By: ARNOLD 11th Edition
The Communist Manifesto
By: Karl Marx
This course will study the theory and operation of the interaction of consumers, business, and industry choices in a market economy and how government intervention attempts to achieve domestic and international economic goals using regulation and deregulation policies. Emphasis is placed on the optimizing behavior of individual firms and consumers (micro-analysis) of the economy with concentration in such area as supply and demand; elasticity; consumer choice; production and costs; market structures; antitrust and regulation; factor markets; wages and labor unions; income and poverty, market failure; public choices; and the stocks and bonds market.
Upon the completion of this course, Learners will be able to demonstrate the following:
- Explain the basic principles of economic analysis, economics as a social science, and why we study economics.
- Evaluate and interpret sources of quantitative information using graphical and numerical data for supply and demand conditions, profit-maximizing output levels, and production and cost conditions of the firm
- Compute, identify, utilize, and interpret various concepts of elasticity and predict the cause and effect relationships upon revenues and the quantities supplied and demanded
- Compute, identify, utilize, and interpret marginal utility and total utility and how these economic concepts determine price, quantity demanded, and consumer choice.
- Compare and contrast economic arguments and policymaking strategies for a variety of public policies. For example, deregulation, regulation, antitrust legislation, agriculture subsidies, and rent control policies
- Compare and contrast the methods used to analyze a variety of market structures ranging from perfect competition to monopoly, the means available to achieve them, and the process by which they are pursued. Students will be able to evaluate and judge how various market structures determine price, output, and profits both in the short-run and long run
- Compare and contrast the methods used to analyze how labor unions influence the wage-employment tradeoff, affect wages and prices, and try to affect the demand for and supply of union labor
- Explain the basic concepts of income inequality, various normative standards of income distribution, and identify the difference between absolute and relative poverty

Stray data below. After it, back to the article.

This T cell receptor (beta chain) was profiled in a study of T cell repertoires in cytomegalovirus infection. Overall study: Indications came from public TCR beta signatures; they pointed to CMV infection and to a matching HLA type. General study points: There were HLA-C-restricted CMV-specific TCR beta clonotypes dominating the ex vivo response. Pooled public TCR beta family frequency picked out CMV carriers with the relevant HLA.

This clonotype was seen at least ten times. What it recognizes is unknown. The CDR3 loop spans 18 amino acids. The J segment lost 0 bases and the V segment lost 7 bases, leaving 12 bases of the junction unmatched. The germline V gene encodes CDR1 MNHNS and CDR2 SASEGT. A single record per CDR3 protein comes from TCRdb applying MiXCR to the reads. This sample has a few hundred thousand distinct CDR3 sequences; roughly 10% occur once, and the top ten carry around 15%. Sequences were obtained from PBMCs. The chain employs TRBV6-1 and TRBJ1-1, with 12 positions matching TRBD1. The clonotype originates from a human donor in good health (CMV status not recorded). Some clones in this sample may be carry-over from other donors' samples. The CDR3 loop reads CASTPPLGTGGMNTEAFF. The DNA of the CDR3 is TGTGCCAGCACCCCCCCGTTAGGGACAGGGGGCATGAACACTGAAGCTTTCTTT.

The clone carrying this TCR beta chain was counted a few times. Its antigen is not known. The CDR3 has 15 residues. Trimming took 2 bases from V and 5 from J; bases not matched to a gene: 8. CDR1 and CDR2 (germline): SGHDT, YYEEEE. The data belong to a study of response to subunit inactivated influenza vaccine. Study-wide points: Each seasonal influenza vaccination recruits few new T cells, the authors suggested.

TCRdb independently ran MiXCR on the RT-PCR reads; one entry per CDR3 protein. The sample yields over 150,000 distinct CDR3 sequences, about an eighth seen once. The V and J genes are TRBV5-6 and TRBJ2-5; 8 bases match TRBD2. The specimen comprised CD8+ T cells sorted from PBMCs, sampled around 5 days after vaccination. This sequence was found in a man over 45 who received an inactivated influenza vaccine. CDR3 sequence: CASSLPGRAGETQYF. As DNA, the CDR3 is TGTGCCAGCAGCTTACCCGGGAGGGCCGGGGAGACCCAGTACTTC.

- Explain the economic purpose stocks and bonds serve and the financial information stocks, bonds, futures, and options provides to financial markets
- Explain the basic ideas of pubic choice theory and its application on public-sector decision making
- Evaluate and contrast the primary components of market failure
The listed course objectives cover a broad scope of economic knowledge and skills which a Learner is expected to gain from the course. Achievement of these course objectives will be accomplished through ______________________________________________________. Whereas, course learning outcomes (CLOs) specify mastery of essential economic knowledge and skills.
Fill-in the blank with course assessment activities that you use to accomplish the course objectives. For example, in-class activities, problem based learning scenarios, problem sets, videos, quizzes, course assignments, exams, etc.
COURSE LEARING OUTCOMES
Course learning outcomes (CLOs) cover specific economic knowledge and skills which a Learner is expected to master. Learners will be assessed periodically for specific mastery of essential economic knowledge and competency.
- Chapters 1 thru 3 and 20 thru 22, then the mid-term
- Chapters 23 thru 29, then the final exam
*there will be review notes for each chapter, these should be used for course review.
|Chapter Question Sets
|Karl Marx Book Report
|90% to 100%
|80% to 90%
|70% to 80%
|60% to 70%
|59% and below
You are expected to attend all class meetings and be on time for class. If you need to drop this course, it is your responsibility to do so. Failure to officially drop this class, will result in receiving a undesirable grade. You may pick up and submit a drop form from admissions and records.
If you registered late, it is your responsibility to officially add the course by submitting an add / reinstate form to the admissions and records office. Failure to submit the proper form may result in no grade or credit for the course. Please check to see if your name is on the permanent roster by the fourth week.
PLAGIARISM / CHEATING POLICY:
Any student who plagiarizes material, or who is otherwise found to be cheating, will have all such material assigned zero points, and will be referred to the Dean for administrative action.
All late assignments must be turned in by the date assigned in class, unless you make special arrangements with me. Please note: if you turn in assignments outside of the normal class time, it is your responsibility to get the paper to me.
Mt. San Jacinto College abides by the Americans with Disabilities Act and Section 504 of the Rehabilitation Act of 1973 that prohibits federal and state agencies or programs from discriminating against qualified individuals with disabilities. Students in this course who have a documented disability that limits a major life activity which may have some impact on your work in this class and for which you may require accommodations should meet with a counselor in Disabled Student Services and Programs (DSP&S) as soon as possible.